Discussing the topic of using outside care can often be a difficult conversation to have with your parents or a loved one, but it’s an incredibly important one.
That’s because often there is no such thing as too early when it comes to planning for what you may do when your family member needs extra assistance.
Uniting offers five pointers to help you judge when is the right time to have the chat about getting care.
Don’t put it off until it’s too late
Waiting until your parent or loved is unable to think about their future can be too late. Instead, find a good time when you are not going to be disrupted and sit down with them to chat about what they want as they get older.
A good way to look at this is as though it is a piece of life’s admin that needs to be addressed. For example, it could be discussed when they are drawing up their will. Knowing what they’d like and, more importantly, what they don’t want, can help with decisions you make later.
Don’t make promises you can’t keep
Making a promise to keep your parents in their own home may become a difficult one to keep. And feeling like you’ve failed to keep up your end of the bargain just adds more stress to decisions.
Instead, think logically. Draw up a plan of their desires and tell them you’ll do your best to see they are met. After all, as time passes, situations can change dramatically.
Check in at big milestones
Each time your loved one’s life changes, you need to re-address what their level of needs are.
If their partner dies or they receive a health diagnosis, think about what could make their life easier. Perhaps having a meal delivered or a cleaner visit would be sufficient assistance, or perhaps they need to move into some form of low-level residential aged care.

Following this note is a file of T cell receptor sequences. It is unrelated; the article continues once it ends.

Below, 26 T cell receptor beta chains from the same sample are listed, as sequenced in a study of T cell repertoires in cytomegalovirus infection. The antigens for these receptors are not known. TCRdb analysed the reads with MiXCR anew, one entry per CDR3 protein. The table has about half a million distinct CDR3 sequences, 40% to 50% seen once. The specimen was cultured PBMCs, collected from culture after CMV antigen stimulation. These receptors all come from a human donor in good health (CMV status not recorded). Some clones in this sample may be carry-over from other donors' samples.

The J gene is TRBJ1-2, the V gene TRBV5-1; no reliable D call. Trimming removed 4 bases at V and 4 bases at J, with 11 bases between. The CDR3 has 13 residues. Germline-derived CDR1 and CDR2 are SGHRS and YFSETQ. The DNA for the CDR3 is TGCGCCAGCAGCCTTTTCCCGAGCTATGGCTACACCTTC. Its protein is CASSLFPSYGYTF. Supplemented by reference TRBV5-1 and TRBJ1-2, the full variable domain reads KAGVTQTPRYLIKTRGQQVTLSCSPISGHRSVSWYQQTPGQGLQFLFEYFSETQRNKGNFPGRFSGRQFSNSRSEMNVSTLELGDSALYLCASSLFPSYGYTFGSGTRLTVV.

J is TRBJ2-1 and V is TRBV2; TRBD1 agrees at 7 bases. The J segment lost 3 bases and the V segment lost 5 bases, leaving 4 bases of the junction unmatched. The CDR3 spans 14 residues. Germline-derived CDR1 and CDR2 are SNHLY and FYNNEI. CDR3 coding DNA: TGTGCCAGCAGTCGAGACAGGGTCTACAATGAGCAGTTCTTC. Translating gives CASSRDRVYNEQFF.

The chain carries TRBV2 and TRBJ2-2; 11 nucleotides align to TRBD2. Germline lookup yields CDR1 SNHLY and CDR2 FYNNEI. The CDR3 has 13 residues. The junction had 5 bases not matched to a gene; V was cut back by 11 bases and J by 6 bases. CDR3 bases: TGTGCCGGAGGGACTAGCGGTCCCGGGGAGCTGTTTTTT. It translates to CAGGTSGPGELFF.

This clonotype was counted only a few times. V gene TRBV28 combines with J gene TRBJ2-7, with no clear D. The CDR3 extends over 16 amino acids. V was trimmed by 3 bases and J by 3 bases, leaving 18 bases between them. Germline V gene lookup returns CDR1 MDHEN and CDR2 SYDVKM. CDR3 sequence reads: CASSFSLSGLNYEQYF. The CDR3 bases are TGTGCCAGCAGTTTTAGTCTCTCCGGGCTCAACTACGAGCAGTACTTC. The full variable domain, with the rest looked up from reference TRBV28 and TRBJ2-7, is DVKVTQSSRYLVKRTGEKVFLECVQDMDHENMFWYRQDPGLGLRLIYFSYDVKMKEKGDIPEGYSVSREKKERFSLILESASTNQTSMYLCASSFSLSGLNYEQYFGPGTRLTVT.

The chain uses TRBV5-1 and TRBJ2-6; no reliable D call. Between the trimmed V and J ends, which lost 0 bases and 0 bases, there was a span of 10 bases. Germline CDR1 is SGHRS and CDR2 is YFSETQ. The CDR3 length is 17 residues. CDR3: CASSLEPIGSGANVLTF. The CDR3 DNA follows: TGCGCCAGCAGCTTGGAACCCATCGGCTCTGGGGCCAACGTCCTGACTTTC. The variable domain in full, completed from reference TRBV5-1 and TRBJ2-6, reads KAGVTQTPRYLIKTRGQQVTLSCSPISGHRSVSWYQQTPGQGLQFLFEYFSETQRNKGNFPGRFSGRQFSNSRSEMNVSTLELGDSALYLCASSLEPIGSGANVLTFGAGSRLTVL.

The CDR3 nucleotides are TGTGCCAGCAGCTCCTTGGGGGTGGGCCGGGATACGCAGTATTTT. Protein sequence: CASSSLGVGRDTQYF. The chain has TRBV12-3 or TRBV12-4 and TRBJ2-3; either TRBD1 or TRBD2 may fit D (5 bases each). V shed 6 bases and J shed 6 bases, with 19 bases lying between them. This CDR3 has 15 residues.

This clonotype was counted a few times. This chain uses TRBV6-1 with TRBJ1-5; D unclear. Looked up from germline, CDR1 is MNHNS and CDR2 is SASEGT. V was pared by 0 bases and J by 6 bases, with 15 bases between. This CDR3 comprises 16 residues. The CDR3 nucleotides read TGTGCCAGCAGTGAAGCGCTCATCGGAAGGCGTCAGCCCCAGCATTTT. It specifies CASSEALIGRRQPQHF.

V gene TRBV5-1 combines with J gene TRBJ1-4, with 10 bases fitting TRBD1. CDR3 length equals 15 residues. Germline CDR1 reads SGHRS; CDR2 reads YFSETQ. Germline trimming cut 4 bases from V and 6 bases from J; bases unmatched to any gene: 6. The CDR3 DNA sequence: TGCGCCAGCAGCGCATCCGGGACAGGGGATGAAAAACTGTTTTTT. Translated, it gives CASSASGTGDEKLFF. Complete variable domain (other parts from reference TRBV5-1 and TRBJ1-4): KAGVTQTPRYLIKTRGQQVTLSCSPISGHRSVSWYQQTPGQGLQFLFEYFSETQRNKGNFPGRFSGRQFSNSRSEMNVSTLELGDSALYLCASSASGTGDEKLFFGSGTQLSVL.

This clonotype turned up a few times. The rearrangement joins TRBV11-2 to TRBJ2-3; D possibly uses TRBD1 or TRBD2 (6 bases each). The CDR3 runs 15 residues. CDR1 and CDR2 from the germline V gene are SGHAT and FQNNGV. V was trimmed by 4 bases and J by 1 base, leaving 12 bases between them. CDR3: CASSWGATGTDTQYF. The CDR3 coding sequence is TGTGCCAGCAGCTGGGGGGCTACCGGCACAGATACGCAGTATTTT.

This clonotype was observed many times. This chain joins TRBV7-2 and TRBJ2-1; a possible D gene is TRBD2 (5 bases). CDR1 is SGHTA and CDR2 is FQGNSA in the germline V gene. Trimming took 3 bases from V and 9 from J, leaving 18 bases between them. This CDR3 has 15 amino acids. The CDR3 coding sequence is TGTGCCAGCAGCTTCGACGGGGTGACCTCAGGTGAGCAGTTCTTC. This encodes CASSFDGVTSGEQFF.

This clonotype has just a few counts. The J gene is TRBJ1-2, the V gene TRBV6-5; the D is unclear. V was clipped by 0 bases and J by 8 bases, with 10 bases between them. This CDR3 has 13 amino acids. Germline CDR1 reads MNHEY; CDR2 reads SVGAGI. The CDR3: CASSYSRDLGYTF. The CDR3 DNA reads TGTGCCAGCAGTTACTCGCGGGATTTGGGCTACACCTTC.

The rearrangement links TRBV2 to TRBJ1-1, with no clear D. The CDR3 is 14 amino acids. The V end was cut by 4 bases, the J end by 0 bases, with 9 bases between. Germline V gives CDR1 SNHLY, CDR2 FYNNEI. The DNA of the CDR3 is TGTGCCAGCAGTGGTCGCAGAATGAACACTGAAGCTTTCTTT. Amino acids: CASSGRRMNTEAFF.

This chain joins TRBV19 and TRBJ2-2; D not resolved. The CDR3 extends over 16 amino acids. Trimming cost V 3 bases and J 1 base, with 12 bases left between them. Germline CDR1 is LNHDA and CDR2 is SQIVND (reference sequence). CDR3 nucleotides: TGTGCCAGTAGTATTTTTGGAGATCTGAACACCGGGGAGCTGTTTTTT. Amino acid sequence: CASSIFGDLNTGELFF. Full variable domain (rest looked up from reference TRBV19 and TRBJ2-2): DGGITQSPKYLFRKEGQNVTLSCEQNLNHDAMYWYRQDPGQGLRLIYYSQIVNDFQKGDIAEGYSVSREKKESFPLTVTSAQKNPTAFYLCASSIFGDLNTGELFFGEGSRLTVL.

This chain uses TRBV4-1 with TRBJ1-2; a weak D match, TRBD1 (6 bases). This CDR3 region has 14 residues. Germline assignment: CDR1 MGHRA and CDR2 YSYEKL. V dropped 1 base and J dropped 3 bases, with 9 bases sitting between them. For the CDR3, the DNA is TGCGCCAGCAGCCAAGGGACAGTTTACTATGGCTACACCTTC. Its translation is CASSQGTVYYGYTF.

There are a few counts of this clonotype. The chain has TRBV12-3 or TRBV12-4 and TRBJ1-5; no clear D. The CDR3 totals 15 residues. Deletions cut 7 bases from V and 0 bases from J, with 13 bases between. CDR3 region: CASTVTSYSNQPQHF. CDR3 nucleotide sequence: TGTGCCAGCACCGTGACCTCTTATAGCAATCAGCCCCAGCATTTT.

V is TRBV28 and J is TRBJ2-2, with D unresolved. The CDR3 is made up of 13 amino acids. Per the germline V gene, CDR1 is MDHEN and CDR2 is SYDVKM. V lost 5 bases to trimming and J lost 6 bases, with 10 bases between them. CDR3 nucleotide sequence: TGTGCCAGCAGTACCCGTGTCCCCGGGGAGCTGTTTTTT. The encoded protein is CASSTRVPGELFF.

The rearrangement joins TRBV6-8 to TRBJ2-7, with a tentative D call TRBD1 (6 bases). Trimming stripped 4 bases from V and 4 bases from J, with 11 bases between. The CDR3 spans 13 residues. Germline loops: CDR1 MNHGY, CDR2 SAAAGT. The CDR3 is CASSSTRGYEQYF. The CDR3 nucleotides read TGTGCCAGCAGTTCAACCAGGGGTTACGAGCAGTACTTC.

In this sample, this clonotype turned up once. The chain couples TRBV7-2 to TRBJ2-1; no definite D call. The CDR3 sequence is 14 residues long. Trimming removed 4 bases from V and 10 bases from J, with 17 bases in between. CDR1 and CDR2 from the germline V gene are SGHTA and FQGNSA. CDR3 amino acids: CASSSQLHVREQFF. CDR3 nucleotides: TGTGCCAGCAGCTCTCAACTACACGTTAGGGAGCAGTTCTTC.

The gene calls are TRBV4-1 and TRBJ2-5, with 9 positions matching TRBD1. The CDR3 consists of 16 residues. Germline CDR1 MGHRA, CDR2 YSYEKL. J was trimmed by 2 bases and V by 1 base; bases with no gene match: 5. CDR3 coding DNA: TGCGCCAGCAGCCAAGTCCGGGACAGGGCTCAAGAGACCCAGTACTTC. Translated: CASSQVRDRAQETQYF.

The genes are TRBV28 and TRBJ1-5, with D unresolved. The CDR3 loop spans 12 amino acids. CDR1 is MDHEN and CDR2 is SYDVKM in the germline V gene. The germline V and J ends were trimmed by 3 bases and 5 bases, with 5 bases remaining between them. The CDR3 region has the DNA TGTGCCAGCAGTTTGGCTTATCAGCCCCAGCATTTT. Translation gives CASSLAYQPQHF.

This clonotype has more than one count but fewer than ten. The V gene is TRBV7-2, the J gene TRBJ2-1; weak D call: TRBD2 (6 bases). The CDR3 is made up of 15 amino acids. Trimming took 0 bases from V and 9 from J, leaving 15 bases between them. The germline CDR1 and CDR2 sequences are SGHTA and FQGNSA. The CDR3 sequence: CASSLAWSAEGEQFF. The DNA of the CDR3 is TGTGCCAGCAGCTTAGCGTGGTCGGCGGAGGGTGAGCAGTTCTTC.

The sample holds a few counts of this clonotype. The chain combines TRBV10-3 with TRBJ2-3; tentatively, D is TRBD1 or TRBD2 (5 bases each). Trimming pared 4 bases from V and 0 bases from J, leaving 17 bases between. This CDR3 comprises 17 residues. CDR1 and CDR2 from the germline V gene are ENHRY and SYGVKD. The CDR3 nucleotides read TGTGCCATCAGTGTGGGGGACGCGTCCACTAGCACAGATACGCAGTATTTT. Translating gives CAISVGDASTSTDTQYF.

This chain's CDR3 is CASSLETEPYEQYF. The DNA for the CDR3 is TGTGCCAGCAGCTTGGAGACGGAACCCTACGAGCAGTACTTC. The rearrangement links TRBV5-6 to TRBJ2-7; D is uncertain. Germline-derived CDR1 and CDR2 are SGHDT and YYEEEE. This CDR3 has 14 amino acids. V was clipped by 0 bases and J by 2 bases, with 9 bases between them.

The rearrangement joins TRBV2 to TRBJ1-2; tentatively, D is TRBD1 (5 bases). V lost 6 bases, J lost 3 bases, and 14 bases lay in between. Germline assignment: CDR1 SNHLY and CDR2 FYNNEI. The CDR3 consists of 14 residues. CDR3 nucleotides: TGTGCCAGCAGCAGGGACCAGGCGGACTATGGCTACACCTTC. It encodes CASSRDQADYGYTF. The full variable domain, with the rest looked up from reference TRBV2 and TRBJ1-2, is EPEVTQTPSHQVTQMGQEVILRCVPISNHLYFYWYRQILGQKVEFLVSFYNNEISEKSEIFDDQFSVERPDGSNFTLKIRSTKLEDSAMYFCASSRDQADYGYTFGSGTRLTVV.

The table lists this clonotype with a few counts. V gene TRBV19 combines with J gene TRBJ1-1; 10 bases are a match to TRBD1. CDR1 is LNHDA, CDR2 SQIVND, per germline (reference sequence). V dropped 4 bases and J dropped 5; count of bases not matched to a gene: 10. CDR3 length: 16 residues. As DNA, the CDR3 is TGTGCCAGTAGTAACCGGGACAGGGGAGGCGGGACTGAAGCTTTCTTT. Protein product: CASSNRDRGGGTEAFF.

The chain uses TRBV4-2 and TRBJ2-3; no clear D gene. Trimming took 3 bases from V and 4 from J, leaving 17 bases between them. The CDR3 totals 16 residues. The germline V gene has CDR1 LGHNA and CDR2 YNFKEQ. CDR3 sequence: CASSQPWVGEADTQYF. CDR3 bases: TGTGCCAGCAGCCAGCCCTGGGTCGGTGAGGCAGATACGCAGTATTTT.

Make sure these milestones don’t slip by without another consult.
Play detective for their benefit
You are probably the person who knows them best so you should be able to notice when things are changing. Is their home getting messier each time you visit? Is their fridge always empty and they are losing weight? Do you notice them in the same clothes all the time and see they are not doing their washing as often as they used to?
These are all signs that your loved ones might need a little more help. Don’t feel bad – this isn’t snooping, it’s using your observation skills to ensure that your relative is living the best life possible.
Do the research for them
Often people will refuse help because they think it will be too expensive.
Several services are available but they do come at a cost and for those coping on a small pension payment, it can be a little daunting. Instead of letting them dismiss the idea, research the cost and show them that they could afford it. They may change their minds if you can show that it’s feasible within their means.
Have you had to have this difficult discussion with a loved one? How did you handle it?